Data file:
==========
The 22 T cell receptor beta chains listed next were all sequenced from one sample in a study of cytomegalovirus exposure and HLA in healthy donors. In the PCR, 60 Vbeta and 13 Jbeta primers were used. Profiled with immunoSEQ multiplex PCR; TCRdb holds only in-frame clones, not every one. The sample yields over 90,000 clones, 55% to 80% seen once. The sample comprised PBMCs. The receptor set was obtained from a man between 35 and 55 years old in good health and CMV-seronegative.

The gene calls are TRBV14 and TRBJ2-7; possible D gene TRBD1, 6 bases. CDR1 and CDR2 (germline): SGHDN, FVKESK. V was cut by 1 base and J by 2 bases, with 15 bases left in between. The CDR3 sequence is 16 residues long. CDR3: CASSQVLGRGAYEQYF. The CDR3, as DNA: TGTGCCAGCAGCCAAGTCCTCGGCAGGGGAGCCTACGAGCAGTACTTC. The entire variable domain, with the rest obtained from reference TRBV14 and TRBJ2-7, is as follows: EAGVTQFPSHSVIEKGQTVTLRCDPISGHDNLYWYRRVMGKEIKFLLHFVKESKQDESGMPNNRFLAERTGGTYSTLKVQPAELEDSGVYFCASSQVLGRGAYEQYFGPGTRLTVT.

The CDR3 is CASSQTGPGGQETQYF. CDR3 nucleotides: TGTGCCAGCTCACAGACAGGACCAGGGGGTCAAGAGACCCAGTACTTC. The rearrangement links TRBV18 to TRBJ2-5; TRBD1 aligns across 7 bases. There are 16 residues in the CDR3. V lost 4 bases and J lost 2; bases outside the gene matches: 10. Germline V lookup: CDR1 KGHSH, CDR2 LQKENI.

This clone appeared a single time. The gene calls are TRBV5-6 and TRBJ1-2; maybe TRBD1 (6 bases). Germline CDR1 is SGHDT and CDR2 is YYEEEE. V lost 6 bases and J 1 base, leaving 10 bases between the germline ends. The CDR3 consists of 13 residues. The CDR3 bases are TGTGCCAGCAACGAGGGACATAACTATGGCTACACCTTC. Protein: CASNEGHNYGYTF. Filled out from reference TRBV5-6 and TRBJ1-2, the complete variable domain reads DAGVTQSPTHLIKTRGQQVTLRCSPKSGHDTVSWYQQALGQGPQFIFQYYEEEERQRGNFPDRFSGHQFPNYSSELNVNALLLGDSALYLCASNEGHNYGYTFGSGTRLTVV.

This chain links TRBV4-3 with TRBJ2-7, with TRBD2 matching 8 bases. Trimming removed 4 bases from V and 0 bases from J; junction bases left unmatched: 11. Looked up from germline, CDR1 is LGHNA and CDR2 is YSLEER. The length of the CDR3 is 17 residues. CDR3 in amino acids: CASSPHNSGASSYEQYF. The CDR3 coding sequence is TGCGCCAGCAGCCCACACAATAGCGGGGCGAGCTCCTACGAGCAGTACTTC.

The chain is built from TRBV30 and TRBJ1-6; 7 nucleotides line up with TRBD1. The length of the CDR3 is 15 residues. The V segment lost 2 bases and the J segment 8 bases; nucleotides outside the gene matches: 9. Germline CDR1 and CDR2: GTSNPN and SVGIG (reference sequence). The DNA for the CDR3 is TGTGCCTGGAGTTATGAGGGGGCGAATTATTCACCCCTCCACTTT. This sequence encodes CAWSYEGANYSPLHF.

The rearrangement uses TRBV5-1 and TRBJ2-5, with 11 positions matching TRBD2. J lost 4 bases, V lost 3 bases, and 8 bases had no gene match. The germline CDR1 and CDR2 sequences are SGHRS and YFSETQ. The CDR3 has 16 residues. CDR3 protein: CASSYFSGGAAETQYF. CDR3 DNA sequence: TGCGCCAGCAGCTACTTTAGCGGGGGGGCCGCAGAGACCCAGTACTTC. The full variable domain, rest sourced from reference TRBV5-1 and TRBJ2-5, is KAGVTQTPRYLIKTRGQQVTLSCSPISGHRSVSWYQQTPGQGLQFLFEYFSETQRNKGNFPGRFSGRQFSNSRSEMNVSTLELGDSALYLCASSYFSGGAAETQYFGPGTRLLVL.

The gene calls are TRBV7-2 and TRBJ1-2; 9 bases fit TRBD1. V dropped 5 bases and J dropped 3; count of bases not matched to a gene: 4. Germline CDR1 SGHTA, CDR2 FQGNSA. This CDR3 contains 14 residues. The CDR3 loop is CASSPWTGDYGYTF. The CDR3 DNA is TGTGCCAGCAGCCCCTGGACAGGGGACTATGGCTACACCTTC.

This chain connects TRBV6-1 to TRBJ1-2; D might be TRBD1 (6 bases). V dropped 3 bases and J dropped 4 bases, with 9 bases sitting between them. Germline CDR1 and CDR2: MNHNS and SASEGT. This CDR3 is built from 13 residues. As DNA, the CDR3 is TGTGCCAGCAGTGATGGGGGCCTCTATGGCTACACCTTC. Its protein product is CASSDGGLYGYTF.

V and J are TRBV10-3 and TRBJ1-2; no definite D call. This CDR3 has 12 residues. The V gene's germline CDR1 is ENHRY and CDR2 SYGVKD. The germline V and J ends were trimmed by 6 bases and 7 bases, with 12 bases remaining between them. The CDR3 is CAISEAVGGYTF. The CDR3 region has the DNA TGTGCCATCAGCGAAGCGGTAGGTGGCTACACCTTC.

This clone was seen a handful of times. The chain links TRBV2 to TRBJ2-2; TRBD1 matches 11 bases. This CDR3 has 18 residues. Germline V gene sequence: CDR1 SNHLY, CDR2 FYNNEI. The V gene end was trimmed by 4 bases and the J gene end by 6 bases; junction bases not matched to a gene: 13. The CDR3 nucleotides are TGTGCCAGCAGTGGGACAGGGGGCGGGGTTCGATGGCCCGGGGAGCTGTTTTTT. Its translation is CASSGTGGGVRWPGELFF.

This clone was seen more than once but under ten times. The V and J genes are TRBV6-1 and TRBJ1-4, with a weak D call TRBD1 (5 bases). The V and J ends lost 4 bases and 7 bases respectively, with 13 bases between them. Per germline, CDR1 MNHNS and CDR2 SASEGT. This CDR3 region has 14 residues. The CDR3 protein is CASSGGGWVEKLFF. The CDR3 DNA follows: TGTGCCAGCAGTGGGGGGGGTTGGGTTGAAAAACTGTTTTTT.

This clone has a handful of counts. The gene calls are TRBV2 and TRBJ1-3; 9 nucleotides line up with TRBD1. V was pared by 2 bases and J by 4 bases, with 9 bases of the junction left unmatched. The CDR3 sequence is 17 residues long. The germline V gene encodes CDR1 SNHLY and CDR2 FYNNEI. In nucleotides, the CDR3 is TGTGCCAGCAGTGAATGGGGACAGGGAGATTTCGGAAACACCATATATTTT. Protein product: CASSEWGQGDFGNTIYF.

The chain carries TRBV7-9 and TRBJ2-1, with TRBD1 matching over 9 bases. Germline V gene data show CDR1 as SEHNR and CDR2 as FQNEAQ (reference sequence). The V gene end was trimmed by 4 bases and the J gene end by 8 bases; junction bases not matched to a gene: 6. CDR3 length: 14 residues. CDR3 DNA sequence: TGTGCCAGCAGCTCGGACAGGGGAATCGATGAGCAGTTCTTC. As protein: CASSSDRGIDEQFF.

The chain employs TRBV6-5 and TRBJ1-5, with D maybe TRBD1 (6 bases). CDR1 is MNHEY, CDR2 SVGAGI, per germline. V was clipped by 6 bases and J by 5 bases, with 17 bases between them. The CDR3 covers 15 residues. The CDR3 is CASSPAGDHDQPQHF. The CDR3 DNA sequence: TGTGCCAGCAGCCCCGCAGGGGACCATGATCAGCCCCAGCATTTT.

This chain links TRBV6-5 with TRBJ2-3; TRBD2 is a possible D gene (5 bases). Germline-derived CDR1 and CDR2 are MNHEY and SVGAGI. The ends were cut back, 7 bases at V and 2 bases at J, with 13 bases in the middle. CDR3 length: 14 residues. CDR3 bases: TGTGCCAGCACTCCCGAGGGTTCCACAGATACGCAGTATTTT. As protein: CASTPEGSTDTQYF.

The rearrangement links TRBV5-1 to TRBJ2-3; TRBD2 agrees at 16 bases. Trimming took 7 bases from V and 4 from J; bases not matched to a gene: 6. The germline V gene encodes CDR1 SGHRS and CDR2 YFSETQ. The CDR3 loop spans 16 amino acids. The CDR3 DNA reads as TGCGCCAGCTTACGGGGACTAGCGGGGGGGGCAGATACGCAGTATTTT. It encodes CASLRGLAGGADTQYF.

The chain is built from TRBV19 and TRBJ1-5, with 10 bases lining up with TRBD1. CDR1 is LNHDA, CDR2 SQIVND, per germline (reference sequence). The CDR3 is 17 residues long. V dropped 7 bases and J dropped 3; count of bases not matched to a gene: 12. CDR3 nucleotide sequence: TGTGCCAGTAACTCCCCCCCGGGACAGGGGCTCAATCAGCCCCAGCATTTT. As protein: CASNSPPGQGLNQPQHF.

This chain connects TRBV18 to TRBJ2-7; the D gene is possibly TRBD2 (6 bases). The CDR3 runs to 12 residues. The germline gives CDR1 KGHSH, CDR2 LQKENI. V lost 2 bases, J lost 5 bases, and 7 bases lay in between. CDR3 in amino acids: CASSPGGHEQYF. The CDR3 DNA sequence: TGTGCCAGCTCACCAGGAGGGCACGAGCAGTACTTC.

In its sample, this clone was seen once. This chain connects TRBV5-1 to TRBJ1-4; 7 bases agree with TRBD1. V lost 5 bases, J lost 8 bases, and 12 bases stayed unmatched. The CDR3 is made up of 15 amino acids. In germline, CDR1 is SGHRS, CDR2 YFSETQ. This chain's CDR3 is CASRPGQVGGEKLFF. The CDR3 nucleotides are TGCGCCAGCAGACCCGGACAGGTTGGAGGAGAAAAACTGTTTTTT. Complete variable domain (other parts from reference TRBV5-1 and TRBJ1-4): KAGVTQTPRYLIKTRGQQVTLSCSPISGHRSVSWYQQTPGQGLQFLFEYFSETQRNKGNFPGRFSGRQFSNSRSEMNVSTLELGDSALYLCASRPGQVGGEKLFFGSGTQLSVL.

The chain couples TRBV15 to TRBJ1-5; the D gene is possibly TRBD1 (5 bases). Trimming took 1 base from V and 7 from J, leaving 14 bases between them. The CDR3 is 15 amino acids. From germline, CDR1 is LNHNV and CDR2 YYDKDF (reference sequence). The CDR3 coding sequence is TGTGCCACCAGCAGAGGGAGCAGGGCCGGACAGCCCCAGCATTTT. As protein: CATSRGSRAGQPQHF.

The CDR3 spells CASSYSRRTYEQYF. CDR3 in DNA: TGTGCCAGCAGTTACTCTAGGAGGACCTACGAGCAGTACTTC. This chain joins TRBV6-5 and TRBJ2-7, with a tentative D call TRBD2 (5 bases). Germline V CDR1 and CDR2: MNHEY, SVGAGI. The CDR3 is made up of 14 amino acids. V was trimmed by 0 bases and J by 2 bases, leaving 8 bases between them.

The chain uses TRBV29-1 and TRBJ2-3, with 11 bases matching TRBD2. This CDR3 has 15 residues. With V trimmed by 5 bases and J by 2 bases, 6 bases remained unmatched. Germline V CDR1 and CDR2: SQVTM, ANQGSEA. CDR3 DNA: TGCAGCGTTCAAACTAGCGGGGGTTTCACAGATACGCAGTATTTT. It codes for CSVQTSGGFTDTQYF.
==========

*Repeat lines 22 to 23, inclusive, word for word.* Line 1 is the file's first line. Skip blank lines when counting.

The CDR3 spells CASSYSRRTYEQYF. CDR3 in DNA: TGTGCCAGCAGTTACTCTAGGAGGACCTACGAGCAGTACTTC. This chain joins TRBV6-5 and TRBJ2-7, with a tentative D call TRBD2 (5 bases). Germline V CDR1 and CDR2: MNHEY, SVGAGI. The CDR3 is made up of 14 amino acids. V was trimmed by 0 bases and J by 2 bases, leaving 8 bases between them.

The chain uses TRBV29-1 and TRBJ2-3, with 11 bases matching TRBD2. This CDR3 has 15 residues. With V trimmed by 5 bases and J by 2 bases, 6 bases remained unmatched. Germline V CDR1 and CDR2: SQVTM, ANQGSEA. CDR3 DNA: TGCAGCGTTCAAACTAGCGGGGGTTTCACAGATACGCAGTATTTT. It codes for CSVQTSGGFTDTQYF.